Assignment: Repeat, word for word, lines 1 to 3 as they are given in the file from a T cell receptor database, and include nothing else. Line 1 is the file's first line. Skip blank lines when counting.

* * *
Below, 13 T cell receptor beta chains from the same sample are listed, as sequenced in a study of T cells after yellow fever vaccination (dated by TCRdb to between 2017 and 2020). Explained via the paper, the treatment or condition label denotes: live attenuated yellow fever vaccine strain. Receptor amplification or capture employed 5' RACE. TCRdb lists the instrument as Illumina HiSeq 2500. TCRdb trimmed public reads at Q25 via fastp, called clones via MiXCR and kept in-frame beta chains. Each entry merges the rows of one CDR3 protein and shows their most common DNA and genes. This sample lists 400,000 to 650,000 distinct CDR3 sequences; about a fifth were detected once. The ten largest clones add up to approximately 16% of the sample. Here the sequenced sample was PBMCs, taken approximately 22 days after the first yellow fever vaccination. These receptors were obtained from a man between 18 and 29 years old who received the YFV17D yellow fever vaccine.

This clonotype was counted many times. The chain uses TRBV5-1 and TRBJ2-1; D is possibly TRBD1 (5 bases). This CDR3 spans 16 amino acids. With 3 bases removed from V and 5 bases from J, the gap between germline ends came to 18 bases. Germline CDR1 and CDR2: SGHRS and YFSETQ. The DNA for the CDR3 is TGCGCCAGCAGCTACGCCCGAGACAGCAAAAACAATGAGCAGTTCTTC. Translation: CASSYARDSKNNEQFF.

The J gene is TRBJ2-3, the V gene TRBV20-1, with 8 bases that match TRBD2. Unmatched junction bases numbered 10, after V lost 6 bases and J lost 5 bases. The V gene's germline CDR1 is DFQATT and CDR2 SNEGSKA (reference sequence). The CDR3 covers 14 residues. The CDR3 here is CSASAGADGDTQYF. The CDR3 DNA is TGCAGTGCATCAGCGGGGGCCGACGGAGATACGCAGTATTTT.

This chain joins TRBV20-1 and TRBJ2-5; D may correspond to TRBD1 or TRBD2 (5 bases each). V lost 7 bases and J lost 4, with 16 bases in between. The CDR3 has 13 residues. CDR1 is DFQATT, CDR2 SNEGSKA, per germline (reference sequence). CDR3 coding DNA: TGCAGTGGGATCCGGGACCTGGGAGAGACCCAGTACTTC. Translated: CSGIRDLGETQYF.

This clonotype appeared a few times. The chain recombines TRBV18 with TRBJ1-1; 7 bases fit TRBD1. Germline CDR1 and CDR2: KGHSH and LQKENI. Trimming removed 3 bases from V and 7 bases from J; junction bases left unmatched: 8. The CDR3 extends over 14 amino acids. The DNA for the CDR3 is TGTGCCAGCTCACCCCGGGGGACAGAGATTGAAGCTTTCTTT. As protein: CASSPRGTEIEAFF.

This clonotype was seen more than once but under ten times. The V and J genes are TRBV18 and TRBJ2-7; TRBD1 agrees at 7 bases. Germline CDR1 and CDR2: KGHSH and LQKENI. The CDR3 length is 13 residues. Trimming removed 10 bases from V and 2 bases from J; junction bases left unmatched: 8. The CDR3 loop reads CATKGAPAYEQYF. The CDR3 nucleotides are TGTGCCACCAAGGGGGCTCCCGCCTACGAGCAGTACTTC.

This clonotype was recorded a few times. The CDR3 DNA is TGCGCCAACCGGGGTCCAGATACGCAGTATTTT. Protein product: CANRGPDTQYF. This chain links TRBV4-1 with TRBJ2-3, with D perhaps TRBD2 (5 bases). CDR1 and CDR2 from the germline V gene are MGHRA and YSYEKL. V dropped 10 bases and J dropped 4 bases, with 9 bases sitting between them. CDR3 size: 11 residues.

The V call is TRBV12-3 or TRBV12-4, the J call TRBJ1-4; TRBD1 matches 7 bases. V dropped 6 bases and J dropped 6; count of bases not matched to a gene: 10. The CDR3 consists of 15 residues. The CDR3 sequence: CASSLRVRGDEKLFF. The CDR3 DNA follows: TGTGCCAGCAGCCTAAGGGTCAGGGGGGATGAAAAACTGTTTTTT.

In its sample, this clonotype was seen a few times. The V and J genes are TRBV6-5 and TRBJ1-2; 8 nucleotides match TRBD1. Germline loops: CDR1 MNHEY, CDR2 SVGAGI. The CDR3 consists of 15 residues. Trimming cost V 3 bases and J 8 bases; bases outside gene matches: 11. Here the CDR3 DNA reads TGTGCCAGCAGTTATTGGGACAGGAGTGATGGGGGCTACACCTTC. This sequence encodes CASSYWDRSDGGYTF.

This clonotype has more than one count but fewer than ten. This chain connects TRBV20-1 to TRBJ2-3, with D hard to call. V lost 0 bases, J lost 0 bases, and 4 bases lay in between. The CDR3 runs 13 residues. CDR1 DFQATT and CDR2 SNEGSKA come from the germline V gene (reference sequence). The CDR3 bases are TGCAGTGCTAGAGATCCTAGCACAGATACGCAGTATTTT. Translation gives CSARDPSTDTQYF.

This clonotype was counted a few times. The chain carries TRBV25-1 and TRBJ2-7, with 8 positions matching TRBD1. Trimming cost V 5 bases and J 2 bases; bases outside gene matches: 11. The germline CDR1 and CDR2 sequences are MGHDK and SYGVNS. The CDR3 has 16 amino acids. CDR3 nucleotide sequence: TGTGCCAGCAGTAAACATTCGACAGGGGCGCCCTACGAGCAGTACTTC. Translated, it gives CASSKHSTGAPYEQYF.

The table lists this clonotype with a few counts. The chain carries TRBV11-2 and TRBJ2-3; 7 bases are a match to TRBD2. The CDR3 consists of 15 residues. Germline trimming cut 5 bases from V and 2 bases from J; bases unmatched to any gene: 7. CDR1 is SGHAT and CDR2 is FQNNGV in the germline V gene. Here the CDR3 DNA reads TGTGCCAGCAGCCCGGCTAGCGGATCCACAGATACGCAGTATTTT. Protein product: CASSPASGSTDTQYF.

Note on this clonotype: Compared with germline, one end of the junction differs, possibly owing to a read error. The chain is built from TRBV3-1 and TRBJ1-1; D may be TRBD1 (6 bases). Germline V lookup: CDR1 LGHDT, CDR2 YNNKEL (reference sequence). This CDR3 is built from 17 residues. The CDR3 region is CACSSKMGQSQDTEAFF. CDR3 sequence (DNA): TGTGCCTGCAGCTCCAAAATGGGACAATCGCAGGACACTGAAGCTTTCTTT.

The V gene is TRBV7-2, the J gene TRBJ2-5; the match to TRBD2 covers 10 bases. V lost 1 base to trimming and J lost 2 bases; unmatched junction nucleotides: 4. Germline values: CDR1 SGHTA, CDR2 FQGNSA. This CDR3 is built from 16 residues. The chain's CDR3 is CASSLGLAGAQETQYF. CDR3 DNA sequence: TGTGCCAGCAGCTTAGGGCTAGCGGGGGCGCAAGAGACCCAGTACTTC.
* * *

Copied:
Below, 13 T cell receptor beta chains from the same sample are listed, as sequenced in a study of T cells after yellow fever vaccination (dated by TCRdb to between 2017 and 2020). Explained via the paper, the treatment or condition label denotes: live attenuated yellow fever vaccine strain. Receptor amplification or capture employed 5' RACE. TCRdb lists the instrument as Illumina HiSeq 2500. TCRdb trimmed public reads at Q25 via fastp, called clones via MiXCR and kept in-frame beta chains. Each entry merges the rows of one CDR3 protein and shows their most common DNA and genes. This sample lists 400,000 to 650,000 distinct CDR3 sequences; about a fifth were detected once. The ten largest clones add up to approximately 16% of the sample. Here the sequenced sample was PBMCs, taken approximately 22 days after the first yellow fever vaccination. These receptors were obtained from a man between 18 and 29 years old who received the YFV17D yellow fever vaccine.

This clonotype was counted many times. The chain uses TRBV5-1 and TRBJ2-1; D is possibly TRBD1 (5 bases). This CDR3 spans 16 amino acids. With 3 bases removed from V and 5 bases from J, the gap between germline ends came to 18 bases. Germline CDR1 and CDR2: SGHRS and YFSETQ. The DNA for the CDR3 is TGCGCCAGCAGCTACGCCCGAGACAGCAAAAACAATGAGCAGTTCTTC. Translation: CASSYARDSKNNEQFF.

The J gene is TRBJ2-3, the V gene TRBV20-1, with 8 bases that match TRBD2. Unmatched junction bases numbered 10, after V lost 6 bases and J lost 5 bases. The V gene's germline CDR1 is DFQATT and CDR2 SNEGSKA (reference sequence). The CDR3 covers 14 residues. The CDR3 here is CSASAGADGDTQYF. The CDR3 DNA is TGCAGTGCATCAGCGGGGGCCGACGGAGATACGCAGTATTTT.